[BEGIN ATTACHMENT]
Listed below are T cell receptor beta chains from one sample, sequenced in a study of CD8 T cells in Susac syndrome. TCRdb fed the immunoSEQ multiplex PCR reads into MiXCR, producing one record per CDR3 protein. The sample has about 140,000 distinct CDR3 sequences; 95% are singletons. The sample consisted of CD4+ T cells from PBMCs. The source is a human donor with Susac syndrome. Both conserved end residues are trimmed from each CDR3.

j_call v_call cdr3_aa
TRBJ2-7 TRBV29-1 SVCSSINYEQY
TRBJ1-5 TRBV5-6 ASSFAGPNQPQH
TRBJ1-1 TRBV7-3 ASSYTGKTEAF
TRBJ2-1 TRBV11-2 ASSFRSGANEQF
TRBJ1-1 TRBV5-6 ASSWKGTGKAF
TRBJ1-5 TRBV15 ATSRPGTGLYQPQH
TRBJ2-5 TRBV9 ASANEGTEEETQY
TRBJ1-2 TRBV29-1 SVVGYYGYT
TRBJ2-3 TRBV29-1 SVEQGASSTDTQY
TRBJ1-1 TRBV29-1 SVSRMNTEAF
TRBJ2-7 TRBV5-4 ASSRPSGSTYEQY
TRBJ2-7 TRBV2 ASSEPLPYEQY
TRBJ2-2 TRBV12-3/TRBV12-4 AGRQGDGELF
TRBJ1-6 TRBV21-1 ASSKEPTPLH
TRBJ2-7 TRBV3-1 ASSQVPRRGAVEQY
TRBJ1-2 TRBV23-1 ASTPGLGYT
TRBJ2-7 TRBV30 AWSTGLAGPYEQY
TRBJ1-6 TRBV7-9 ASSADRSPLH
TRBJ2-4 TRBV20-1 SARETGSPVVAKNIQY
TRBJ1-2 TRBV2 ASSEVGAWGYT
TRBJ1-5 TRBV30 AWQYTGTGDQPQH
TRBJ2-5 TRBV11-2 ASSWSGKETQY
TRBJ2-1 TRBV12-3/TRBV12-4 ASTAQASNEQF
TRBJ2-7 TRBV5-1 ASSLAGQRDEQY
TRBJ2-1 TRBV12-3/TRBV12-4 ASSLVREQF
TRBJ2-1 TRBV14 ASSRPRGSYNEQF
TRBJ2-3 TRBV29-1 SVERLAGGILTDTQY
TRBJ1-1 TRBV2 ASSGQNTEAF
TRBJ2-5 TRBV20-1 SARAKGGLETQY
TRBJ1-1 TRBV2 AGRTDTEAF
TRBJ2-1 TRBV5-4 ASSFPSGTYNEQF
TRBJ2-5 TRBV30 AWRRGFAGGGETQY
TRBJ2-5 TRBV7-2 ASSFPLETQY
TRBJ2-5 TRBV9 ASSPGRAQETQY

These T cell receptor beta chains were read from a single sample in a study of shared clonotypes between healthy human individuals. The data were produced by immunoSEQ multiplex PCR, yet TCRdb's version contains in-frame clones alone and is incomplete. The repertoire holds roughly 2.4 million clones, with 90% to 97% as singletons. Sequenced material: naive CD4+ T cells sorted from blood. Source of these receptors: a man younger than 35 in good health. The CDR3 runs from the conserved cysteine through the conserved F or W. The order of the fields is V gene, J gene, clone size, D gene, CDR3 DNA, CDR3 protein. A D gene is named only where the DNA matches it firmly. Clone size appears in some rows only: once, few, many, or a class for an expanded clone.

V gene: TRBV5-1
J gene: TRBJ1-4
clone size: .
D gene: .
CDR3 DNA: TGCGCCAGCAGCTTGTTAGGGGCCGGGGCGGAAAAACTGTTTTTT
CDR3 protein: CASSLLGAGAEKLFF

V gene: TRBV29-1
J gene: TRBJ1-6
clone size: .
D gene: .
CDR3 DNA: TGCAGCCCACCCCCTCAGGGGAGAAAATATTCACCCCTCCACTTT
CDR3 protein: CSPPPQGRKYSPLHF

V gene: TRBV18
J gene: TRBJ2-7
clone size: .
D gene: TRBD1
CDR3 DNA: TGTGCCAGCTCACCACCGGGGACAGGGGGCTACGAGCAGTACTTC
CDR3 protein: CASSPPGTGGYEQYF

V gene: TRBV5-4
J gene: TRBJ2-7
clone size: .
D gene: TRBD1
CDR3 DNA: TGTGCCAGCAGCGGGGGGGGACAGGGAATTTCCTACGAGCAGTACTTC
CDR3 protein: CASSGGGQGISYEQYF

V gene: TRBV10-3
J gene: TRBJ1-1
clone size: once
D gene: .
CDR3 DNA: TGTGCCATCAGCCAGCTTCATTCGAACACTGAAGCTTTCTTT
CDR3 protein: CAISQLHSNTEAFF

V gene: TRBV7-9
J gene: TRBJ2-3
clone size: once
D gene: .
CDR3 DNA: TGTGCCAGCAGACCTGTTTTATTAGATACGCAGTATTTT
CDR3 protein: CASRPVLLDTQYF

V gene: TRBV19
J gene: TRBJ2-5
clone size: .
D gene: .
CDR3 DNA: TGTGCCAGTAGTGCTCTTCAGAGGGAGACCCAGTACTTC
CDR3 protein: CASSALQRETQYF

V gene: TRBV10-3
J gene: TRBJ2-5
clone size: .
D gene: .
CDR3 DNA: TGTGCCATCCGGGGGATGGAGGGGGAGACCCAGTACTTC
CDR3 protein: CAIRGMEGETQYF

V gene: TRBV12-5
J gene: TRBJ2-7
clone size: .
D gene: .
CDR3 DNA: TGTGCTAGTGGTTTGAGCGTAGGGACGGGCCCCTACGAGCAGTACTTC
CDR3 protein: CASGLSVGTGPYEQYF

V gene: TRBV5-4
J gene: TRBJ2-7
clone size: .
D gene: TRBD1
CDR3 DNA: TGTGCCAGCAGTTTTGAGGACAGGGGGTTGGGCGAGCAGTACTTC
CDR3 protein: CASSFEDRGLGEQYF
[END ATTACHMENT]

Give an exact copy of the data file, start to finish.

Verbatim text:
Listed below are T cell receptor beta chains from one sample, sequenced in a study of CD8 T cells in Susac syndrome. TCRdb fed the immunoSEQ multiplex PCR reads into MiXCR, producing one record per CDR3 protein. The sample has about 140,000 distinct CDR3 sequences; 95% are singletons. The sample consisted of CD4+ T cells from PBMCs. The source is a human donor with Susac syndrome. Both conserved end residues are trimmed from each CDR3.

j_call v_call cdr3_aa
TRBJ2-7 TRBV29-1 SVCSSINYEQY
TRBJ1-5 TRBV5-6 ASSFAGPNQPQH
TRBJ1-1 TRBV7-3 ASSYTGKTEAF
TRBJ2-1 TRBV11-2 ASSFRSGANEQF
TRBJ1-1 TRBV5-6 ASSWKGTGKAF
TRBJ1-5 TRBV15 ATSRPGTGLYQPQH
TRBJ2-5 TRBV9 ASANEGTEEETQY
TRBJ1-2 TRBV29-1 SVVGYYGYT
TRBJ2-3 TRBV29-1 SVEQGASSTDTQY
TRBJ1-1 TRBV29-1 SVSRMNTEAF
TRBJ2-7 TRBV5-4 ASSRPSGSTYEQY
TRBJ2-7 TRBV2 ASSEPLPYEQY
TRBJ2-2 TRBV12-3/TRBV12-4 AGRQGDGELF
TRBJ1-6 TRBV21-1 ASSKEPTPLH
TRBJ2-7 TRBV3-1 ASSQVPRRGAVEQY
TRBJ1-2 TRBV23-1 ASTPGLGYT
TRBJ2-7 TRBV30 AWSTGLAGPYEQY
TRBJ1-6 TRBV7-9 ASSADRSPLH
TRBJ2-4 TRBV20-1 SARETGSPVVAKNIQY
TRBJ1-2 TRBV2 ASSEVGAWGYT
TRBJ1-5 TRBV30 AWQYTGTGDQPQH
TRBJ2-5 TRBV11-2 ASSWSGKETQY
TRBJ2-1 TRBV12-3/TRBV12-4 ASTAQASNEQF
TRBJ2-7 TRBV5-1 ASSLAGQRDEQY
TRBJ2-1 TRBV12-3/TRBV12-4 ASSLVREQF
TRBJ2-1 TRBV14 ASSRPRGSYNEQF
TRBJ2-3 TRBV29-1 SVERLAGGILTDTQY
TRBJ1-1 TRBV2 ASSGQNTEAF
TRBJ2-5 TRBV20-1 SARAKGGLETQY
TRBJ1-1 TRBV2 AGRTDTEAF
TRBJ2-1 TRBV5-4 ASSFPSGTYNEQF
TRBJ2-5 TRBV30 AWRRGFAGGGETQY
TRBJ2-5 TRBV7-2 ASSFPLETQY
TRBJ2-5 TRBV9 ASSPGRAQETQY

These T cell receptor beta chains were read from a single sample in a study of shared clonotypes between healthy human individuals. The data were produced by immunoSEQ multiplex PCR, yet TCRdb's version contains in-frame clones alone and is incomplete. The repertoire holds roughly 2.4 million clones, with 90% to 97% as singletons. Sequenced material: naive CD4+ T cells sorted from blood. Source of these receptors: a man younger than 35 in good health. The CDR3 runs from the conserved cysteine through the conserved F or W. The order of the fields is V gene, J gene, clone size, D gene, CDR3 DNA, CDR3 protein. A D gene is named only where the DNA matches it firmly. Clone size appears in some rows only: once, few, many, or a class for an expanded clone.

V gene: TRBV5-1
J gene: TRBJ1-4
clone size: .
D gene: .
CDR3 DNA: TGCGCCAGCAGCTTGTTAGGGGCCGGGGCGGAAAAACTGTTTTTT
CDR3 protein: CASSLLGAGAEKLFF

V gene: TRBV29-1
J gene: TRBJ1-6
clone size: .
D gene: .
CDR3 DNA: TGCAGCCCACCCCCTCAGGGGAGAAAATATTCACCCCTCCACTTT
CDR3 protein: CSPPPQGRKYSPLHF

V gene: TRBV18
J gene: TRBJ2-7
clone size: .
D gene: TRBD1
CDR3 DNA: TGTGCCAGCTCACCACCGGGGACAGGGGGCTACGAGCAGTACTTC
CDR3 protein: CASSPPGTGGYEQYF

V gene: TRBV5-4
J gene: TRBJ2-7
clone size: .
D gene: TRBD1
CDR3 DNA: TGTGCCAGCAGCGGGGGGGGACAGGGAATTTCCTACGAGCAGTACTTC
CDR3 protein: CASSGGGQGISYEQYF

V gene: TRBV10-3
J gene: TRBJ1-1
clone size: once
D gene: .
CDR3 DNA: TGTGCCATCAGCCAGCTTCATTCGAACACTGAAGCTTTCTTT
CDR3 protein: CAISQLHSNTEAFF

V gene: TRBV7-9
J gene: TRBJ2-3
clone size: once
D gene: .
CDR3 DNA: TGTGCCAGCAGACCTGTTTTATTAGATACGCAGTATTTT
CDR3 protein: CASRPVLLDTQYF

V gene: TRBV19
J gene: TRBJ2-5
clone size: .
D gene: .
CDR3 DNA: TGTGCCAGTAGTGCTCTTCAGAGGGAGACCCAGTACTTC
CDR3 protein: CASSALQRETQYF

V gene: TRBV10-3
J gene: TRBJ2-5
clone size: .
D gene: .
CDR3 DNA: TGTGCCATCCGGGGGATGGAGGGGGAGACCCAGTACTTC
CDR3 protein: CAIRGMEGETQYF

V gene: TRBV12-5
J gene: TRBJ2-7
clone size: .
D gene: .
CDR3 DNA: TGTGCTAGTGGTTTGAGCGTAGGGACGGGCCCCTACGAGCAGTACTTC
CDR3 protein: CASGLSVGTGPYEQYF

V gene: TRBV5-4
J gene: TRBJ2-7
clone size: .
D gene: TRBD1
CDR3 DNA: TGTGCCAGCAGTTTTGAGGACAGGGGGTTGGGCGAGCAGTACTTC
CDR3 protein: CASSFEDRGLGEQYF